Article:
Ask.com today is set to unveil a new blog and RSS feed search, which will be available both on Ask.com and IAC’s Bloglines Web-based feed reader.
The blog search feature is the latest tool on the new Ask.com, which underwent a redesign and rebranding in February. The new search results could impact traffic to blog publishers of all stripes, including ad-supported players and authors of corporate blogs.
“People know there’s information out there, they just can’t get it fast enough,” Ryan Massie, senior product manager at Ask.com, told ClickZ. “Our search gives users access to tools to find everything they’re looking for.”
The blog search results will not feature ads at launch. “We’re focusing on driving usage right now,” Massie said.
This is the first time since IAC acquired Bloglines a year ago that it will feature Ask.com’s ExpertRank algorithm in its search. ExpertRank, formerly known as Teoma, improves relevance by giving more weight to links to a page from other sites within the site’s category, which presumably would be more relevant links from subject-matter experts.
“We look at the Web by breaking it down into subject-specific categories,” Kaushal Kurapati, director of search product management, told ClickZ. “A site that ‘pops’ within its own category would be considered more useful.”
Ask.com will also weigh subscription data from Bloglines, including historical data going back for five years. That should also increase the relevance of the results, Massie said. “When a blog or feed has a number of subscribers, it lends a certain authority and quality level to the content,” he said.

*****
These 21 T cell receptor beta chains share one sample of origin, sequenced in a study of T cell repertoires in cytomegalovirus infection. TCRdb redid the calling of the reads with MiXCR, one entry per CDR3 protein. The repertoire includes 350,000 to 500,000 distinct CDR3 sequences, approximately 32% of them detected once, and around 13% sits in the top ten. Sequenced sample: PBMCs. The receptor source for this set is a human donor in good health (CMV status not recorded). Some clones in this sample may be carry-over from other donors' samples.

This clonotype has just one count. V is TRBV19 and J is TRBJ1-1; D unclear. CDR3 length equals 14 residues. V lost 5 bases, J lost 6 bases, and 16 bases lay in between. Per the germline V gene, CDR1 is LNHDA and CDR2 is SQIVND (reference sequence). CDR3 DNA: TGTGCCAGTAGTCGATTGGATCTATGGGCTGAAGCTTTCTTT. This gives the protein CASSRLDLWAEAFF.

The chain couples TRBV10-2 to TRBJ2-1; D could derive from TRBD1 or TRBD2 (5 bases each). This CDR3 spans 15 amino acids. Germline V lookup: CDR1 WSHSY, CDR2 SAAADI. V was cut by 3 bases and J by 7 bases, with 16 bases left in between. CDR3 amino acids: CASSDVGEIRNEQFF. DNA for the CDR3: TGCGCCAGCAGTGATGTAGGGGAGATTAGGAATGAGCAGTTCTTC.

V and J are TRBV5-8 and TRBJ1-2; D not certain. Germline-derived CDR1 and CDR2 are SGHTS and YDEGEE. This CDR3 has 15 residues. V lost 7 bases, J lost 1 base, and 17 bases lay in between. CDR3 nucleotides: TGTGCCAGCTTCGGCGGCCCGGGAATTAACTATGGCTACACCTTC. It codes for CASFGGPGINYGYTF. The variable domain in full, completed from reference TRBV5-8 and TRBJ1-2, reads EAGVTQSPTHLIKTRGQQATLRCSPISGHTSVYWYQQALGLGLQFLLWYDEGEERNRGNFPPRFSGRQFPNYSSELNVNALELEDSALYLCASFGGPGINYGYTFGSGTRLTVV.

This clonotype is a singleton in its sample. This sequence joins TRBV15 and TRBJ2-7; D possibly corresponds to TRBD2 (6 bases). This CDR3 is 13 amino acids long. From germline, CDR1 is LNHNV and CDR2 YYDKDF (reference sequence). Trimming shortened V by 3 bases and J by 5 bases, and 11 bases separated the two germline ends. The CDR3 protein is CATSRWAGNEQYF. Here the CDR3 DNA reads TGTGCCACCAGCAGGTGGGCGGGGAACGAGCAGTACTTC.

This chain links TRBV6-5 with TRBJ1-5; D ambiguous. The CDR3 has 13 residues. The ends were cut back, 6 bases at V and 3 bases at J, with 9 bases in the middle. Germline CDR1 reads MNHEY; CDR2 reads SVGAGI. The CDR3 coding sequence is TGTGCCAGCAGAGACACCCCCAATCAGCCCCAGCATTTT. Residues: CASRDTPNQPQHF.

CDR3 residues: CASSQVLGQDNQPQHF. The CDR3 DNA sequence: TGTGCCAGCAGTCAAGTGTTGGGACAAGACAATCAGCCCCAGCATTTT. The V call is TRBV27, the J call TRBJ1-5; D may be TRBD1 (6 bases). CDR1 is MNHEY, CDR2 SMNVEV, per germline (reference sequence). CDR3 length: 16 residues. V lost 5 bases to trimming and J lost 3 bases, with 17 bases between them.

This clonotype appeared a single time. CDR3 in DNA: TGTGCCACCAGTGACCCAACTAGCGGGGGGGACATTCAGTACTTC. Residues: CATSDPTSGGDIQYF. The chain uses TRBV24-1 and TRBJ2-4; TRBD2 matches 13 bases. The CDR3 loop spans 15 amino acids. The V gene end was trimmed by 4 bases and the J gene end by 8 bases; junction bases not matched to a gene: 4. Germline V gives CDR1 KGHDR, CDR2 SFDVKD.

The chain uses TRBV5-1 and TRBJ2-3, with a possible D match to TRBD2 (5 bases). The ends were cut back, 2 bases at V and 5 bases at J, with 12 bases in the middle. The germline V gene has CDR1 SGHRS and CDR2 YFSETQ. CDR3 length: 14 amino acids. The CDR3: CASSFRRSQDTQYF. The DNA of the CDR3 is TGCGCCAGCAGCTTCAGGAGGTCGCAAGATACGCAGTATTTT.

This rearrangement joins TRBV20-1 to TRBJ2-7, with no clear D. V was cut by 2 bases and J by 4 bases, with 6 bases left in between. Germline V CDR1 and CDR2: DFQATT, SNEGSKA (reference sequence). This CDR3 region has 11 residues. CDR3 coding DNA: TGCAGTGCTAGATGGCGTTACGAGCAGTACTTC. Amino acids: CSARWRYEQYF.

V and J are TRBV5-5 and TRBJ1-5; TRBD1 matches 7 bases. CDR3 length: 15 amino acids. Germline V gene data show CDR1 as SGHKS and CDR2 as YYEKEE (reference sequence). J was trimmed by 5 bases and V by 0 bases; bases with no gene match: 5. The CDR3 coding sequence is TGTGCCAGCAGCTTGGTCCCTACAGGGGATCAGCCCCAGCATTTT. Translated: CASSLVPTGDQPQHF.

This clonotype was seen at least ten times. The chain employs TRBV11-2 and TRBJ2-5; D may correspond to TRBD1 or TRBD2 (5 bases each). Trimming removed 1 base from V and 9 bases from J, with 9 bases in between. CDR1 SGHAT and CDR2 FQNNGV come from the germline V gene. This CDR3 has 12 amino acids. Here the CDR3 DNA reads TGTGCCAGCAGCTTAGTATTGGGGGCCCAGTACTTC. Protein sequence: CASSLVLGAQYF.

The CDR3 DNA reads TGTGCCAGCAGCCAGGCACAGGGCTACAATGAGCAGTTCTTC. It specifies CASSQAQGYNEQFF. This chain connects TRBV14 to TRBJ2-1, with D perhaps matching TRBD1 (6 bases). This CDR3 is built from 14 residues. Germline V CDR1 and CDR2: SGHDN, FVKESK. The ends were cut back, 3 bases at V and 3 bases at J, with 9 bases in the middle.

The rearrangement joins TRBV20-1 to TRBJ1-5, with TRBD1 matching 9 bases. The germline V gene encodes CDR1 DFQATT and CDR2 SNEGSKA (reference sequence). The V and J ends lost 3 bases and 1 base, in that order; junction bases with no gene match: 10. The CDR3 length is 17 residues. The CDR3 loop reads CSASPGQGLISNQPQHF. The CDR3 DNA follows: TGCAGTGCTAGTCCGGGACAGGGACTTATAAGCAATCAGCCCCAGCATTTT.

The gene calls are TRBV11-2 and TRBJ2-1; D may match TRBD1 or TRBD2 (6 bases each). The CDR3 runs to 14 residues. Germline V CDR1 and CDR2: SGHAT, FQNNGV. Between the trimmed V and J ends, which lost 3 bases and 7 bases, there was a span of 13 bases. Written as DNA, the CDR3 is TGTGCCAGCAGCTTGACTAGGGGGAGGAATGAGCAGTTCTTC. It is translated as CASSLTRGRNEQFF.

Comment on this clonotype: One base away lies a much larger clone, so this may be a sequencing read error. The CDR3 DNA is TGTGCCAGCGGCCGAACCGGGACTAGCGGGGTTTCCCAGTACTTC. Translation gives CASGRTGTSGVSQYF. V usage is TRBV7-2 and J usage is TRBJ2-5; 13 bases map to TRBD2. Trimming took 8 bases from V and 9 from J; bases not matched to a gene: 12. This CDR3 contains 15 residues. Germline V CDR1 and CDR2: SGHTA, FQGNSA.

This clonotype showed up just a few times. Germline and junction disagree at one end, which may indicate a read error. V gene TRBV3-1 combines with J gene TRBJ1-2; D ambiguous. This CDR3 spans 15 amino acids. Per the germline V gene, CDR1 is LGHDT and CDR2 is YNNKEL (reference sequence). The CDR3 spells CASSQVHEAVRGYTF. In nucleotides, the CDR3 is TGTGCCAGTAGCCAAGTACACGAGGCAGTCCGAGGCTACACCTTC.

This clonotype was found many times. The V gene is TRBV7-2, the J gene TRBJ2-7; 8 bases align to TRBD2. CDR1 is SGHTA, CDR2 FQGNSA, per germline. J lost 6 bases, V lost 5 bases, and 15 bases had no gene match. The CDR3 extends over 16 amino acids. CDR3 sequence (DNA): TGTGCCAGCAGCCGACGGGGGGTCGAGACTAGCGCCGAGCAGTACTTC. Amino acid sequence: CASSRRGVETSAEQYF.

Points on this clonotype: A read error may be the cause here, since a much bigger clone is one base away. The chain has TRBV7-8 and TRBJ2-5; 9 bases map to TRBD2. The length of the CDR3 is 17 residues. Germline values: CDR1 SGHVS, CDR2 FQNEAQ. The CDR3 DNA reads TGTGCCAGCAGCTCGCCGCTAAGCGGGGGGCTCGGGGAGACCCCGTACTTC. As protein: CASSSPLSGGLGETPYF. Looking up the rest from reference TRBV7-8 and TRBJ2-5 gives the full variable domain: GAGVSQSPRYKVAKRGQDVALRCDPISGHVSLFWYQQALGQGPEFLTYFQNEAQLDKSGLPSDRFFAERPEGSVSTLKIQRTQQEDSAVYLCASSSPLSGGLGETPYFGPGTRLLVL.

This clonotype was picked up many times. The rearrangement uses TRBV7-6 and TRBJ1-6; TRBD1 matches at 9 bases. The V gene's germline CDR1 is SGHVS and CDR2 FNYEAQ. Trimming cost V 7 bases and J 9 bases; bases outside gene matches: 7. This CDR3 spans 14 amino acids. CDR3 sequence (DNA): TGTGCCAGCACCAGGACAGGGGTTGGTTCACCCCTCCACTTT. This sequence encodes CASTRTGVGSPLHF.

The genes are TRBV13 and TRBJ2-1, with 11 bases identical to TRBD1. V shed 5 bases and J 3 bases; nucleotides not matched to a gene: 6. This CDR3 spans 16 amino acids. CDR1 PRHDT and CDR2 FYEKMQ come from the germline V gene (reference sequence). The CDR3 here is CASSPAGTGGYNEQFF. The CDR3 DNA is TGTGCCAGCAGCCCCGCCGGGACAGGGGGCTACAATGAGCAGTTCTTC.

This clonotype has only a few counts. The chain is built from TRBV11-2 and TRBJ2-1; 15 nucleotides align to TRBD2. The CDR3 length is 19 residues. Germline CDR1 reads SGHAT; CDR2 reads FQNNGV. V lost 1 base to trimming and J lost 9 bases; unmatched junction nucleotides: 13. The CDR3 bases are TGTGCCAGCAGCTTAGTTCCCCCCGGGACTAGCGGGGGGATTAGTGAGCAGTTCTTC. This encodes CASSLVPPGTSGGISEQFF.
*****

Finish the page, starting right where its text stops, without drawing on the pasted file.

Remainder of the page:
The blog search tool will pick up a feed that has even one subscriber in Bloglines, though that would certainly affect the ranking, Kurapati said. To get the best results for a blog post, a publisher should first make sure the content is useful and worth linking to by others, which will improve its ranking, he said.
Kurapati admits that, like any system, parts of the ranking algorithms can be gamed, such as by artificially inflating the number of subscribers by manually signing up for a feed from multiple Bloglines accounts. That should be outweighed by the other parts of the algorithm, he said, as well as the “power of community” that will cause relevant posts to rise to the top.
The same search technology will be deployed on Bloglines itself, but with advanced features exposed to cater to Bloglines’ “prosumer” audience. Bloglines search will make it easy for users to filter results based on ExpertRank, Bloglines subscriptions, time, and other variables.
It will also include links to subscribe to the blog or feed right from the results page, using Bloglines, Google, NewsGator, Yahoo, or another RSS reader. Users can also post the results to their own blog, or to social media sites like Digg, del.icio.us or NewsVine.
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